PIickle juice (especially when fermented with lacto) is the perfect solution for brining ham, chicken, or chops. The salt and aromatic content are just right to create the ideal conditions for an explosion of umami flavor, while at the same time tenderizing the meat.
Today’s recipe was inspired by Joel gamoran, a U.S.-based zero-waste chef colleague who runs a cooking school called home. I called Joel to find out a bit more about his recipe, and he was quick to tell me that sautéing pork chops is just one of the many wonderful things you can do with pickle juice: “It’s also great for stir-frying chicken, and makes the best cocktails, dressings and aiolis ”. He also suggests adding a splash to soups: “It brings them to life.”
Speaking of cocktails, to make a pickle shot, simply mix 25 ml of pickle juice and bourbon; Or, for a pickle martini, shake three parts vodka and one part pickle juice over ice, then strain and serve with a pickle slice on the side.
Pickled pork chops
Pickle juice is packed with flavor and salt, which is exactly what it takes to make the tastiest pork chop out there. Ideally, you would use enough pickle juice completely to submerge the chops, but even a small amount of brine will work wonders, imparting its salty, aromatic delight to the meat, although you will need to flip the chops so they will brine evenly.
Pork rind is often removed from chops and other cuts of pork, so try to find a good butcher who will leave it intact as a matter of course, because without it there is no creaking, which would be a real shame. Choose thick free-range cutlets with a good layer of fat (remember that fat is where much of the flavor is) and cut the crust and fat at 2cm intervals so that the cutlet does not roll up in the hot pan.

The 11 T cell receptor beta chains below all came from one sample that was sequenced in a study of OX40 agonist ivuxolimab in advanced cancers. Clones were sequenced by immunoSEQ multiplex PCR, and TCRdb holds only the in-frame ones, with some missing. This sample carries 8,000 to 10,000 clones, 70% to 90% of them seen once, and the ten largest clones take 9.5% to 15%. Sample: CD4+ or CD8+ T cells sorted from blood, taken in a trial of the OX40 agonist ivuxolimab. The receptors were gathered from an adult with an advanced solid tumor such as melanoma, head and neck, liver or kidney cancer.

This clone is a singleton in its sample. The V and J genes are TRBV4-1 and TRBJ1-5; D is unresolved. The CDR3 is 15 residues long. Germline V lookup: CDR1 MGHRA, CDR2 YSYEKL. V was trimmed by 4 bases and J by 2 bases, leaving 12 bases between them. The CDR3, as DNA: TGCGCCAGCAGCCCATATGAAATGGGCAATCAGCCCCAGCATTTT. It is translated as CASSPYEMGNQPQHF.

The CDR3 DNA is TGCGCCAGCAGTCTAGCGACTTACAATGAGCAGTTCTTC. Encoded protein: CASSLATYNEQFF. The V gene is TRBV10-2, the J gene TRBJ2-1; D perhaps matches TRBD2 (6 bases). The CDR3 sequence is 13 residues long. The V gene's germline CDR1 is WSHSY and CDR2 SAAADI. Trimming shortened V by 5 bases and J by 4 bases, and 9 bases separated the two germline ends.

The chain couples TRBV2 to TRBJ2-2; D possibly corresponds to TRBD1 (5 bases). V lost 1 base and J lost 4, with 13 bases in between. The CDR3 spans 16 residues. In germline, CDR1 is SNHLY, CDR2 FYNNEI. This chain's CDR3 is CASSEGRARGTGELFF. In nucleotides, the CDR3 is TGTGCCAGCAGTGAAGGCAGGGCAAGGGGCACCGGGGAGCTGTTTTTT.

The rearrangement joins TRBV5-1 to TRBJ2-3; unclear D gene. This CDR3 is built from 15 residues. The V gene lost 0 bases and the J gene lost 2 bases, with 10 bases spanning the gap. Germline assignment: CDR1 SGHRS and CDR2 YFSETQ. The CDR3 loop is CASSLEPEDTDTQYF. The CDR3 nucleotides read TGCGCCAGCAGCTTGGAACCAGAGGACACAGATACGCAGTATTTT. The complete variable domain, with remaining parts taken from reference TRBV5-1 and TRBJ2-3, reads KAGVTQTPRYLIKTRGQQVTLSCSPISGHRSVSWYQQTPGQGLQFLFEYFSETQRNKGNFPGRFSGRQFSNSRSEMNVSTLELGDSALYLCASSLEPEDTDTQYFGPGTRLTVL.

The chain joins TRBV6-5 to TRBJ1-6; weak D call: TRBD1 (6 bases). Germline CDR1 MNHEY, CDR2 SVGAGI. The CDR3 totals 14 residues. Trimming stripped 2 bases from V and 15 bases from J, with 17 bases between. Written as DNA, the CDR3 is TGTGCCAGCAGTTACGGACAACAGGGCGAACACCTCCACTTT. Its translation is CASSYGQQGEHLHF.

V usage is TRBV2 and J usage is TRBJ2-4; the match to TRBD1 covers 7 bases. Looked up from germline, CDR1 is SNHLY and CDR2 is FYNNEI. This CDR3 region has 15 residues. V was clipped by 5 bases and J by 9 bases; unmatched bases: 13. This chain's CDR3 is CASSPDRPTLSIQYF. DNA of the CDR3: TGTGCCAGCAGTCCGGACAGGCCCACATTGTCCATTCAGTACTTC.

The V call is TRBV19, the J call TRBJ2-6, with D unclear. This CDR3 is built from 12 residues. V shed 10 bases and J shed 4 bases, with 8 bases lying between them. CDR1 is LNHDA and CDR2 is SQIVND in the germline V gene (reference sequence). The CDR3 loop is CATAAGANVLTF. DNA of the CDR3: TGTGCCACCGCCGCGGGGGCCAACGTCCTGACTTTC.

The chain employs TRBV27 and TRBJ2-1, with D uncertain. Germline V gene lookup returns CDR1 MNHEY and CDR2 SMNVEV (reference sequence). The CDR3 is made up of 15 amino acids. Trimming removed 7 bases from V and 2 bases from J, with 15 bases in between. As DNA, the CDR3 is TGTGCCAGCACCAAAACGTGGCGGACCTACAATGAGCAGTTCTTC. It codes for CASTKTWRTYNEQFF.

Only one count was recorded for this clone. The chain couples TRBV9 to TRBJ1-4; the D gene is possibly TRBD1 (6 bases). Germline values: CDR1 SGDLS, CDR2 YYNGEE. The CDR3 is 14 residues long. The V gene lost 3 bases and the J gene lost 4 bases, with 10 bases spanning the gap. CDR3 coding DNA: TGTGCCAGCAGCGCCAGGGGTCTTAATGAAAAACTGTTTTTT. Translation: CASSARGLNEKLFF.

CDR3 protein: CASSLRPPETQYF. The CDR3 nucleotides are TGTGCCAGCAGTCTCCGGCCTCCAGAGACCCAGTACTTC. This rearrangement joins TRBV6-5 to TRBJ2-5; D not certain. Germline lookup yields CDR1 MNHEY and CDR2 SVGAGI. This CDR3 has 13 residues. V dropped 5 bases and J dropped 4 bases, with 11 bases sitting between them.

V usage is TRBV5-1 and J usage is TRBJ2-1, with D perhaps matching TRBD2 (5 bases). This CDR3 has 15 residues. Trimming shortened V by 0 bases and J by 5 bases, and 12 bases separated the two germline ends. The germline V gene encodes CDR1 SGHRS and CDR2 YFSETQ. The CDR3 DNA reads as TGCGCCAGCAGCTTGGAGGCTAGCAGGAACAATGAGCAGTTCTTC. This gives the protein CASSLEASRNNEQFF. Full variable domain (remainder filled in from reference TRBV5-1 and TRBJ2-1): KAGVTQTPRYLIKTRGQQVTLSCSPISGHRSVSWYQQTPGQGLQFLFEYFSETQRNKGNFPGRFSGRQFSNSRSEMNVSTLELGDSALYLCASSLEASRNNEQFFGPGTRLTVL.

Once you’ve finished cooking, strain the fat that comes off the chop and save it for grilling and frying other foods. It will keep in the fridge for at least a week or in the freezer indefinitely. Otherwise, pour into a used jar to cool and set before putting in the trash can.
1 pork chop per person
1 jar of pickle juice
Place the chops in a tight-fitting tub, pour over the reserved pickle juice you have on hand, put in the refrigerator and let it marinate for at least three hours, and preferably overnight; If the meat is not completely submerged, turn them occasionally to make sure they are well brined.
When you’re ready to cook, lift the chops from their brine, pat dry with a clean towel, and cook the chops using your preferred method; I like to start them in a heavy base skillet, sautéing them over medium heat on one side for five minutes, until they start to caramelize, then flipping and topping them off with a few minutes on the hot grill. (If the cutlets have their skins, flip them over with tongs or a fork and hold the skins against the frying pan for a few minutes, until crisp, but be careful to spit out grease.) condiments.
George is Digismak’s reported cum editor with 13 years of experience in Journalism